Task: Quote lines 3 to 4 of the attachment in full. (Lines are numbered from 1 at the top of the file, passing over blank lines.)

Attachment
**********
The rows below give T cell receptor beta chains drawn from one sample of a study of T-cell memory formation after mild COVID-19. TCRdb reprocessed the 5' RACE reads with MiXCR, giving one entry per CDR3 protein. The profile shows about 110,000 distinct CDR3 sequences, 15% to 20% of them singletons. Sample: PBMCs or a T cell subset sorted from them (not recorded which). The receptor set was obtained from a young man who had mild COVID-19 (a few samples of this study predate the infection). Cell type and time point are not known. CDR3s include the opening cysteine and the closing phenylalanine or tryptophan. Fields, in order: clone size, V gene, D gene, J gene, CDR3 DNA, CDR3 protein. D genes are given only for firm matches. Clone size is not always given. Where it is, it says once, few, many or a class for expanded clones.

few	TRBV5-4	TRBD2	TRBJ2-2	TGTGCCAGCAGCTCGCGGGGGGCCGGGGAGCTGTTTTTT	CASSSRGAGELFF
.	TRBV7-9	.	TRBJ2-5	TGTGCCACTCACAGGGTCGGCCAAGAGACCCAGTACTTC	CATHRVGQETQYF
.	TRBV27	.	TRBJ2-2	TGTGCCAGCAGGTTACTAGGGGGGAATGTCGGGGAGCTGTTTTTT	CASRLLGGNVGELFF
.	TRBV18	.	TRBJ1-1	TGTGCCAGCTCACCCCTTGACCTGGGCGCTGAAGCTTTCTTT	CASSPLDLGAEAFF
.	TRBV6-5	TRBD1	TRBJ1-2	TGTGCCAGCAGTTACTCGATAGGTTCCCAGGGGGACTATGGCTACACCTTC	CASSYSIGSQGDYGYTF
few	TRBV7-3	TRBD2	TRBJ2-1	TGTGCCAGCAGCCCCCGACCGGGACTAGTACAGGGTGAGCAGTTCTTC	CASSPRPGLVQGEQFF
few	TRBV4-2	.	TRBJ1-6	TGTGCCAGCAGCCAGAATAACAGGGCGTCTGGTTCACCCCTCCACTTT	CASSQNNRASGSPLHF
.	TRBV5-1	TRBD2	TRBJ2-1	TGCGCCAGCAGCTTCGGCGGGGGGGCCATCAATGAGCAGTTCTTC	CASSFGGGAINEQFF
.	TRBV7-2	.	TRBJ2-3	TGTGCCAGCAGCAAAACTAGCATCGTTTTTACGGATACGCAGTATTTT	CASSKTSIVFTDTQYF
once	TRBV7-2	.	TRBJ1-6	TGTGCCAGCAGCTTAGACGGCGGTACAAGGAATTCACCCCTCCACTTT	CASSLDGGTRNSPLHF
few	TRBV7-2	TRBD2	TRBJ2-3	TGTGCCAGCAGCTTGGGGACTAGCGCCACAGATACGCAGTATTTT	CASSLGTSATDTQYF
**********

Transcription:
.	TRBV7-9	.	TRBJ2-5	TGTGCCACTCACAGGGTCGGCCAAGAGACCCAGTACTTC	CATHRVGQETQYF
.	TRBV27	.	TRBJ2-2	TGTGCCAGCAGGTTACTAGGGGGGAATGTCGGGGAGCTGTTTTTT	CASRLLGGNVGELFF